Airtel to charge for VoIP: Is WhatsApp's internet call foray scaring co?
In a move that directly violates the principle of ‘net neutrality’ (which calls for all data usages to be treated equally), India’s largest telecoms firm Bharti Airtel has said data used in Internet calls made via Voice over Internet Protocol (VoIP) apps such as Skype or Viber will be billed separately and not part of a subscriber’s data packs.
Airtel has said that while VoIP usage will currently be charged on a pay-as-you-go basis (4 paise per 10 KB), it will look to introduce VoIP-specific data plans (which will presumably be costlier than standard ones) in the future.
The highly controversial move has already drawn regulatory scrutiny and led to a user outcry on social media.
Concerns over VoIP stem from the fact that its low-cost economics, especially while making international calls, will eat into revenues of telecom firms.
Consider this: a typical voice call on Skype uses between 30 to 100 kilobits (3.75 to 12.5 kilobytes) per second, which translates into 13 MB to 44 MB per hour. A typical 1GB 2G-speed data pack costs about Rs 125, which translates into a one-hour Skype call costing Rs 1.58 to Rs 5.37 per hour. (Experts believe Skype’s rivals such as Viber, among others, use even less data.)
Compare this with international voice call rates that range anywhere between Rs 6 to 20 per minute, and you know the kind of revenue loss telecom firms face from the increasing usage of services such as Skype.
The move comes in the backdrop of the rise of Internet-based messaging services such as WhatsApp in the past few years, which have practically wiped out services such as SMS, which used to be a lucrative form of revenue for telecom firms.
The move to ban or disincentivise Internet-based calling is not without precedent. The South Korean regulatory authority in 2012 allowed telecom firms to charge separately for IP calls while a Swedish firm, too, introduced multi-tiered data plans depending on whether VoIP would be included or not. In the US, AT&T customers cannot be VoIP calls on their iPhones using cellular data.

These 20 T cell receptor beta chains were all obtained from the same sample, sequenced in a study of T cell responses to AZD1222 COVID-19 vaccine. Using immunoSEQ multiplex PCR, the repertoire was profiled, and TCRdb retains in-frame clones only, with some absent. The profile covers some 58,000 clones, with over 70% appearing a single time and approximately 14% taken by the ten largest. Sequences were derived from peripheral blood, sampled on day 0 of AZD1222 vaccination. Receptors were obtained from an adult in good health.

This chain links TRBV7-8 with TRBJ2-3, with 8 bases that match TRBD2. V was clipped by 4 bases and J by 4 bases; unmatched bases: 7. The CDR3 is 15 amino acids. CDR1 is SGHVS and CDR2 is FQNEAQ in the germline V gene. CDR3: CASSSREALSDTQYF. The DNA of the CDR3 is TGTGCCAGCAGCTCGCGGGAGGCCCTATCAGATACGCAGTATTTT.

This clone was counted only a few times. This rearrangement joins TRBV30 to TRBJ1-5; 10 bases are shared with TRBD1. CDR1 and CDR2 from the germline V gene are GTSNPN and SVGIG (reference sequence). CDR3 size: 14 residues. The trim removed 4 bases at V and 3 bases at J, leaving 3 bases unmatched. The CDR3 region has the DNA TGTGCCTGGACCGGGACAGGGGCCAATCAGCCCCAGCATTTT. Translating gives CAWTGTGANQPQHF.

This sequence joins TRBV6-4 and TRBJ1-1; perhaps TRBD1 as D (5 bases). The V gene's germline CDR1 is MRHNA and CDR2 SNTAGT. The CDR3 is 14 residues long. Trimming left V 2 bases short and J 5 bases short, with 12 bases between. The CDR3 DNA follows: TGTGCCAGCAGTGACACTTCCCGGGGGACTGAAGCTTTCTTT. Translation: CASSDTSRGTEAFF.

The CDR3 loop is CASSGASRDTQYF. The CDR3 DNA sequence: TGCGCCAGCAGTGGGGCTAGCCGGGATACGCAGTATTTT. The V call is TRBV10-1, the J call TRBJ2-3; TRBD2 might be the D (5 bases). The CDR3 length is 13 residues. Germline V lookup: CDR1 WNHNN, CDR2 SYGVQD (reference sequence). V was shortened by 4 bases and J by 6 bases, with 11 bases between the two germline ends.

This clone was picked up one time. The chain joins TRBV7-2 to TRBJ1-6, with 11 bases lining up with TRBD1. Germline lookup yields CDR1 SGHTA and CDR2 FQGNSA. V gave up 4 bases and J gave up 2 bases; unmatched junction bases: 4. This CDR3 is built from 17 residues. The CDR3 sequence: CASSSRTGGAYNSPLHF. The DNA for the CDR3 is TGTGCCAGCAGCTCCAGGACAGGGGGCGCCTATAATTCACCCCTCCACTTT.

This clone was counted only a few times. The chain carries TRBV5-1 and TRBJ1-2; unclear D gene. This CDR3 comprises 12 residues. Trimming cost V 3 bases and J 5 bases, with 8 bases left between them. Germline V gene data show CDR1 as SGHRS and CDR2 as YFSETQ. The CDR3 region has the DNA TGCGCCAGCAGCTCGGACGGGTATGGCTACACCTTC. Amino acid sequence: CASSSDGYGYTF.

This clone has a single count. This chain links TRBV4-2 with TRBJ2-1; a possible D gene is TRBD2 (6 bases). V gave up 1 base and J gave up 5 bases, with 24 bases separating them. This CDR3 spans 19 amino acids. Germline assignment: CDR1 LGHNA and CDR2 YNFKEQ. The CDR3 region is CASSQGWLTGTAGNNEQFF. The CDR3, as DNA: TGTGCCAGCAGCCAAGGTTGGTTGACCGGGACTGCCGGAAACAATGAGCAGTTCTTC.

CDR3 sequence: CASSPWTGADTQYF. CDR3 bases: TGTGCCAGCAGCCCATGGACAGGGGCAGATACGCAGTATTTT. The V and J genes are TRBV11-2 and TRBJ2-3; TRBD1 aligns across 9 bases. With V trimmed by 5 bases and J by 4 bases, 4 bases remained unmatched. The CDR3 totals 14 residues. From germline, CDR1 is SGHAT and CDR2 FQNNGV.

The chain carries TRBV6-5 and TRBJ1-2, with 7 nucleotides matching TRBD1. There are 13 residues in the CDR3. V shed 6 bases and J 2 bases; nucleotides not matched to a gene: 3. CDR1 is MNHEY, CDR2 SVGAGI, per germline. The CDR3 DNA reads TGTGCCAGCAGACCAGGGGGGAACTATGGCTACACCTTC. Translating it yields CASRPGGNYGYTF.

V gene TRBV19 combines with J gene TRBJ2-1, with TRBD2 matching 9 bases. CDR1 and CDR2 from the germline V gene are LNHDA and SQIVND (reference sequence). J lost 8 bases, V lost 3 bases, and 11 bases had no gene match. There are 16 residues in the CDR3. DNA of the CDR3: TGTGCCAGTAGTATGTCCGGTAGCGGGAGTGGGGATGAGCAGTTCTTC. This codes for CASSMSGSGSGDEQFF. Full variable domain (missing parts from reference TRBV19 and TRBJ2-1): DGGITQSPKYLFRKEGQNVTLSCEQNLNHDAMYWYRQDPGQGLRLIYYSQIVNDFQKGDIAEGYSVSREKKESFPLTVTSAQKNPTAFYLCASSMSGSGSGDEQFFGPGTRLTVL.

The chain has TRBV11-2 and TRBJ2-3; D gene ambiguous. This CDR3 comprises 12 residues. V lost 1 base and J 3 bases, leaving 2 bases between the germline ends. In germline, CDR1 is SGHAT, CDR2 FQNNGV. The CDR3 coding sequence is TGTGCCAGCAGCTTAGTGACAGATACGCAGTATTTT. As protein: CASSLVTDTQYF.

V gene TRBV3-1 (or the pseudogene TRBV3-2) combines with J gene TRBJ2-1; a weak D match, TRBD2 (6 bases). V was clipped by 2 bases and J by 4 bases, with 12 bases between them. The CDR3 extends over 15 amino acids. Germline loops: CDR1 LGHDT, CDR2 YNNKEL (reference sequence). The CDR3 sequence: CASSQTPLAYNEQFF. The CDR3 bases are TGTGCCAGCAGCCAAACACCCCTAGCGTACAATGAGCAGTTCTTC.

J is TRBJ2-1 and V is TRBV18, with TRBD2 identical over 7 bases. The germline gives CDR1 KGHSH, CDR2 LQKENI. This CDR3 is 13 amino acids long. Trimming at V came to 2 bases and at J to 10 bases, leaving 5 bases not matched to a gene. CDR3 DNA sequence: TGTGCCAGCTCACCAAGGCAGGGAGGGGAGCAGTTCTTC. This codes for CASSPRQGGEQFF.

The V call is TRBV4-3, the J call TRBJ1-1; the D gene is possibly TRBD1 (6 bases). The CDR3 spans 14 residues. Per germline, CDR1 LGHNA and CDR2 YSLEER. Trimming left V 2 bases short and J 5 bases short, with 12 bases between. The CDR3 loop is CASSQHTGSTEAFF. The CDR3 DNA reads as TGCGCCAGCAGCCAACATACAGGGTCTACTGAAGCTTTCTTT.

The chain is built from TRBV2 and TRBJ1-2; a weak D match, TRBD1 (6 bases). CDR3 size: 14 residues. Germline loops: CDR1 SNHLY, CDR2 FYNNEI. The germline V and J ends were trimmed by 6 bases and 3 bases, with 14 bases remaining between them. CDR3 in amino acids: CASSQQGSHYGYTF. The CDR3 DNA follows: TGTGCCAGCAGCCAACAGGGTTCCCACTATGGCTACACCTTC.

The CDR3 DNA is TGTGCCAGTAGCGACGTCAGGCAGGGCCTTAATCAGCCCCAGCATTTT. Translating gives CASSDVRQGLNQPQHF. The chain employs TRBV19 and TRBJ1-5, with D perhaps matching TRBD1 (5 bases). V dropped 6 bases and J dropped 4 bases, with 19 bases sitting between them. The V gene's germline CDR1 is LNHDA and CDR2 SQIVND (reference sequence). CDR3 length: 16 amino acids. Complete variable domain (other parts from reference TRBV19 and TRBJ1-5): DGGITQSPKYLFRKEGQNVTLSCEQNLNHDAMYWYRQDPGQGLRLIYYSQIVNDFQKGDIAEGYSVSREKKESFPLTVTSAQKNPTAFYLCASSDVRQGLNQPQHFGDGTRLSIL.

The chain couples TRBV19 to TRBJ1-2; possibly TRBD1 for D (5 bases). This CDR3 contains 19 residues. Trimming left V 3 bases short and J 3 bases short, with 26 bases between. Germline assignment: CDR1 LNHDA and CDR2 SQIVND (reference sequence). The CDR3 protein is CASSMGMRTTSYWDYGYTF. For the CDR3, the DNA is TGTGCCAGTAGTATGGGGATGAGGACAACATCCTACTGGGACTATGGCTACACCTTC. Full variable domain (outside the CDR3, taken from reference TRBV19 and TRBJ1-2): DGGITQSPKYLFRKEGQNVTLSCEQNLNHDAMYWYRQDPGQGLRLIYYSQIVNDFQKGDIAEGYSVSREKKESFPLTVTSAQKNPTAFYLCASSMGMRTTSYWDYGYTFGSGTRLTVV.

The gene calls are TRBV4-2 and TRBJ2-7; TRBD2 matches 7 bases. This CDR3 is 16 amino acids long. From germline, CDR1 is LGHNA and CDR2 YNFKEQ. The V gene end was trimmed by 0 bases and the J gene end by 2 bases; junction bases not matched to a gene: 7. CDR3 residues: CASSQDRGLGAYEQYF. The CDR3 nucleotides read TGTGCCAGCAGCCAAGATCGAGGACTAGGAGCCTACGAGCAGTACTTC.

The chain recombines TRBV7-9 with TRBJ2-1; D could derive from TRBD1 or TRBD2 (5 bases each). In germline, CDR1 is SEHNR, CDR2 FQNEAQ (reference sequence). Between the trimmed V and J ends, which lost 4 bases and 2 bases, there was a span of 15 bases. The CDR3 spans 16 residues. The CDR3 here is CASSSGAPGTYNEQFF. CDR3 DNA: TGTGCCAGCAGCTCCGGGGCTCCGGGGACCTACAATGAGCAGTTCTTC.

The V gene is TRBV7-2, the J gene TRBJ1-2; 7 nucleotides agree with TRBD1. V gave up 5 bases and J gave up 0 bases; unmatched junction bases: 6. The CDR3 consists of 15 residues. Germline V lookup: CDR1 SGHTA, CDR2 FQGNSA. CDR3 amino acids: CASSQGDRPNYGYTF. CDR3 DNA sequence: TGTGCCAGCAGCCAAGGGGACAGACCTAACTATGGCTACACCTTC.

Rivals such as Vodafone and Idea have indicated they are in a wait-and-watch mode over Airtel’s latest move but given the way cut-throat competition has evolved in an industry that has brought down call rates from Rs 16 to Rs 0.5 per minute over a decade and a half, a cartel-like move where everyone else follows suit looks unlikely.
The idea behind Airtel’s move may be two-pronged: a pre-emptive strike against the likely foray of WhatsApp into the area of Internet calls (which has been rumored to be testing such a service for many months now) and the increasing adoption of faster data networks such as 3G (and the rollout of 4G – which has been first introduced by Airtel itself).
For long, users have complained about dropped calls and poor reception while using VoIP services on 2G networks but the rollout of faster Internet connections, coupled with the likelihood of users eying the prospect making an almost- free Whatsapp call, may have prompted such a move.
It remains to be seen how successful it will be, given the user backlash, the possibility of the government frowning down upon it or rivals not following suit, and the fact that smartphone users can still Wi-FI on their smartphones to make such calls.
But it does make clear the competitive pressures the telecom industry faces – not just from rivals but from the fast-changing nature of technology itself.
A 2012 piece in the Economist quoted a research paper by a consultant, Chetan Sharma, that said the telecom industry globally has seen three waves (voice, with dwindling revenues; messaging, with revenues virtually gone; and data, which is expected to peak in three-four years).
A fourth wave comprises a huge range of OTT services: “Mr Sharma points to dozens, from health-care apps to billing services. Operators, he says, will have to strive to provide these—competing not only with each other and with start-ups but also with the giants of the internet. Those that cannot will be reduced to mere utilities, with much thinner margins,” it says.
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